Page:A Chinese Biographical Dictionary.djvu/126
and humorist of the Sung dynasty. He graduated as chin shih in. 1002, and rose to be Secretary in a Board.
260 Ch'ên Yu-liang Died A.D. 1368. The son of a fisherman at yP^ ^ Mien-yang in Hnpeh, and originally named f^ Hsieh, who in 1850 quitted his post as gaoler to join the forces of Hsfl Shon-hai. By 1857 he had risen to command an independent force;' and in 1358 he captured An-chSng, slew Hsfl, and proclaimed himself Prince of Han, and finally Emperor of the Han dynasty, with his capital at Wu-ch*ang. He obtained the mastery oyer a large portion of western China; but he was ultimately Tanquished by Chu T^an-chang, the founder of the Ming dynasty I in a decisive battle on the Po-yang lake, and idlled by a stray arrow when already in fall retreat. He had two brothers, named Ch^fin ^ jp, Yu-jen and Ch'fin ^ ^ Tu-kuei, who were associated with him in his adventurous career.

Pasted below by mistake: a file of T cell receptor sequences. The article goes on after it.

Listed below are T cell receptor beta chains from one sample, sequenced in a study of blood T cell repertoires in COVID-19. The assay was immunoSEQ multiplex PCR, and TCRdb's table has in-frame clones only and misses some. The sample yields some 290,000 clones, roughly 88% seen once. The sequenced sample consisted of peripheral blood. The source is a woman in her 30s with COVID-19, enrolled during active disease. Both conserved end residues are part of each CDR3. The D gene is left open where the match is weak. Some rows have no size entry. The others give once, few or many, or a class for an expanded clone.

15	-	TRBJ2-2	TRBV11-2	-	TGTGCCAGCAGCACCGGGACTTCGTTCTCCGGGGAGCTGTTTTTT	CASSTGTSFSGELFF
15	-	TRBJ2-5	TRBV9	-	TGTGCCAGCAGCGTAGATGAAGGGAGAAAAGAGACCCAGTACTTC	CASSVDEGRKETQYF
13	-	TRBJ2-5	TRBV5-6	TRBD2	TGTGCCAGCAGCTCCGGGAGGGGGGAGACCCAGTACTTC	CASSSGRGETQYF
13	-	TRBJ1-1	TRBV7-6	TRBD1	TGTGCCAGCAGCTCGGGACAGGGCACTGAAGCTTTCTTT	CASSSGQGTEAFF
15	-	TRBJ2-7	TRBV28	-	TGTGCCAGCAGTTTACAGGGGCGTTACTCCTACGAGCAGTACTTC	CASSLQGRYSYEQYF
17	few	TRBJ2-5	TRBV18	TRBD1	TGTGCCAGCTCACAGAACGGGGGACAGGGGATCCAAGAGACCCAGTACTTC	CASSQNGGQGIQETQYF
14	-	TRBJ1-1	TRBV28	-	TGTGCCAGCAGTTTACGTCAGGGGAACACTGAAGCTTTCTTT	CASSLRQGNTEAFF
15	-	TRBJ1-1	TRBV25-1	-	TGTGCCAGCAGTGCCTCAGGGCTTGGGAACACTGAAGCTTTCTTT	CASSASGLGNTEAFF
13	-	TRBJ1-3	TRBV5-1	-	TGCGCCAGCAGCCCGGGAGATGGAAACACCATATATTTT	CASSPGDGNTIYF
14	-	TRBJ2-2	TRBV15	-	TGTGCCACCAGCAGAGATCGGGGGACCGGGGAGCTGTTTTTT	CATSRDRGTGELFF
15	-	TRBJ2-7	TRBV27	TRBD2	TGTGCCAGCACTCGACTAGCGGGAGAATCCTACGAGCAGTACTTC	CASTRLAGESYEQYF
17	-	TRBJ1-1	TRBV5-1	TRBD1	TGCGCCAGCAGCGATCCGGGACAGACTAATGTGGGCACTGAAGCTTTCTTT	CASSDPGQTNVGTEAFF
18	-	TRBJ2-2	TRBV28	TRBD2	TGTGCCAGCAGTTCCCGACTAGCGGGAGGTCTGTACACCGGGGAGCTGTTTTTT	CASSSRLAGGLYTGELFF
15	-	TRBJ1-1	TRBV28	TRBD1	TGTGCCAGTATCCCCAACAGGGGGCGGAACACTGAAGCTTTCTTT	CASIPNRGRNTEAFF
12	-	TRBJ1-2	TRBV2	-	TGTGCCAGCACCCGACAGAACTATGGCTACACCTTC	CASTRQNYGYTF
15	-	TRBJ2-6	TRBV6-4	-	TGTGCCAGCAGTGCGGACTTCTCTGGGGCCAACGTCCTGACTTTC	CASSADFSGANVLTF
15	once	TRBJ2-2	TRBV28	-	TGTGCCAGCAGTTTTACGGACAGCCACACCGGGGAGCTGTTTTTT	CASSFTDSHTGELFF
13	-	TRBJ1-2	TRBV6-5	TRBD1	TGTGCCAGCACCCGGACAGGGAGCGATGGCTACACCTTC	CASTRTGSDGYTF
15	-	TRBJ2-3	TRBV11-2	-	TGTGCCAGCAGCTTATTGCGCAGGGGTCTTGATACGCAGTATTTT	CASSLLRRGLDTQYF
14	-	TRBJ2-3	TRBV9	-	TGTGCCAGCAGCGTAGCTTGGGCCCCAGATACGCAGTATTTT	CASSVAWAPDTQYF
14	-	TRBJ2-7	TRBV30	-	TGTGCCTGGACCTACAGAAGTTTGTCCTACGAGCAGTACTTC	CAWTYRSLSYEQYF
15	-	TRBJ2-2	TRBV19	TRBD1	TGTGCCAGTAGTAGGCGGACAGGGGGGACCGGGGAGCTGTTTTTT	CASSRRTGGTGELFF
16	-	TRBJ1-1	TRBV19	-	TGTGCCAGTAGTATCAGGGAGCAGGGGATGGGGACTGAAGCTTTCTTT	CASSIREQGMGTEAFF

261 Ch'ên Yüan-lung (T. MM' H. ^^). A.D. 1650—1786. Graduated in 1685, and served in the Grand Secretariat until 1704, when he retired to attend on his aged parents. Resuming his career, he was Governor of Eiangsi from 1711 to 1718, then President of a Board, and in 1729 he became Grand Secretary. He was the author of the :^ g|j^ ^ ^ , an encyclopaedia of arts and sciences, and editor of a collection of essays by various members of his family. Was canonised as
262 Ch'ên Yung-chih (^^ >^> ^^ ^ ) Batiye of Honan, and a famous artist, known from his abode as /h ^ ^ Ch'dn of Hsiao-y ao. He excelled in figures , landscapes , aad religious subjects.
263 Chêng Chan-yin . The Chief Augur to whom Ch*tl Tflan applied for advice as to whether he should give up o£Bciallife. But the Chief Augur gathered up his divining apparatus and